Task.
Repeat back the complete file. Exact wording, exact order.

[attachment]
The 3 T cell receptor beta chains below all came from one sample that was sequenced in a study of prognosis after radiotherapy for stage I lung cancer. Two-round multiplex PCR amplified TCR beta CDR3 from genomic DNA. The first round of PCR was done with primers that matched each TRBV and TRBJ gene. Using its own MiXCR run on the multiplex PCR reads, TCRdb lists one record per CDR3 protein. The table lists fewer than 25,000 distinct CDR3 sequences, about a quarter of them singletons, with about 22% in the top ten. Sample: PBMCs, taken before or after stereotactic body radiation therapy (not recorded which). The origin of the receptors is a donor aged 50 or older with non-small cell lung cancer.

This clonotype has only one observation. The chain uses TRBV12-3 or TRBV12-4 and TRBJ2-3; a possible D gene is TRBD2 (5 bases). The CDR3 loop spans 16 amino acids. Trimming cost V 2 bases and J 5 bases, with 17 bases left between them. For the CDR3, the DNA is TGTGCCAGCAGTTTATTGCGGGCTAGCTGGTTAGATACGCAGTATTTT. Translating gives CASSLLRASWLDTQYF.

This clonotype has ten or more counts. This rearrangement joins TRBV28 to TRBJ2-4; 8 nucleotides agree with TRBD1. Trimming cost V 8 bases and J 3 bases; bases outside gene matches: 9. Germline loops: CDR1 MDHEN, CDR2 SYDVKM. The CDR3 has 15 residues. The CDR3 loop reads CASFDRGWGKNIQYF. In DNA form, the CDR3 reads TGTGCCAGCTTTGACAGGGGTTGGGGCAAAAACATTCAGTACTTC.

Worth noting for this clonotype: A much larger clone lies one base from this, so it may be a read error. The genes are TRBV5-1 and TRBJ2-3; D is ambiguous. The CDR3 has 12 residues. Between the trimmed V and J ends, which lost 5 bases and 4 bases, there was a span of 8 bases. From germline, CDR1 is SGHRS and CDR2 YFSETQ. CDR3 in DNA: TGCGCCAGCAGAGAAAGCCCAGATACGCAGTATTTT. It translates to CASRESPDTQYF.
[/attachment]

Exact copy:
The 3 T cell receptor beta chains below all came from one sample that was sequenced in a study of prognosis after radiotherapy for stage I lung cancer. Two-round multiplex PCR amplified TCR beta CDR3 from genomic DNA. The first round of PCR was done with primers that matched each TRBV and TRBJ gene. Using its own MiXCR run on the multiplex PCR reads, TCRdb lists one record per CDR3 protein. The table lists fewer than 25,000 distinct CDR3 sequences, about a quarter of them singletons, with about 22% in the top ten. Sample: PBMCs, taken before or after stereotactic body radiation therapy (not recorded which). The origin of the receptors is a donor aged 50 or older with non-small cell lung cancer.

This clonotype has only one observation. The chain uses TRBV12-3 or TRBV12-4 and TRBJ2-3; a possible D gene is TRBD2 (5 bases). The CDR3 loop spans 16 amino acids. Trimming cost V 2 bases and J 5 bases, with 17 bases left between them. For the CDR3, the DNA is TGTGCCAGCAGTTTATTGCGGGCTAGCTGGTTAGATACGCAGTATTTT. Translating gives CASSLLRASWLDTQYF.

This clonotype has ten or more counts. This rearrangement joins TRBV28 to TRBJ2-4; 8 nucleotides agree with TRBD1. Trimming cost V 8 bases and J 3 bases; bases outside gene matches: 9. Germline loops: CDR1 MDHEN, CDR2 SYDVKM. The CDR3 has 15 residues. The CDR3 loop reads CASFDRGWGKNIQYF. In DNA form, the CDR3 reads TGTGCCAGCTTTGACAGGGGTTGGGGCAAAAACATTCAGTACTTC.

Worth noting for this clonotype: A much larger clone lies one base from this, so it may be a read error. The genes are TRBV5-1 and TRBJ2-3; D is ambiguous. The CDR3 has 12 residues. Between the trimmed V and J ends, which lost 5 bases and 4 bases, there was a span of 8 bases. From germline, CDR1 is SGHRS and CDR2 YFSETQ. CDR3 in DNA: TGCGCCAGCAGAGAAAGCCCAGATACGCAGTATTTT. It translates to CASRESPDTQYF.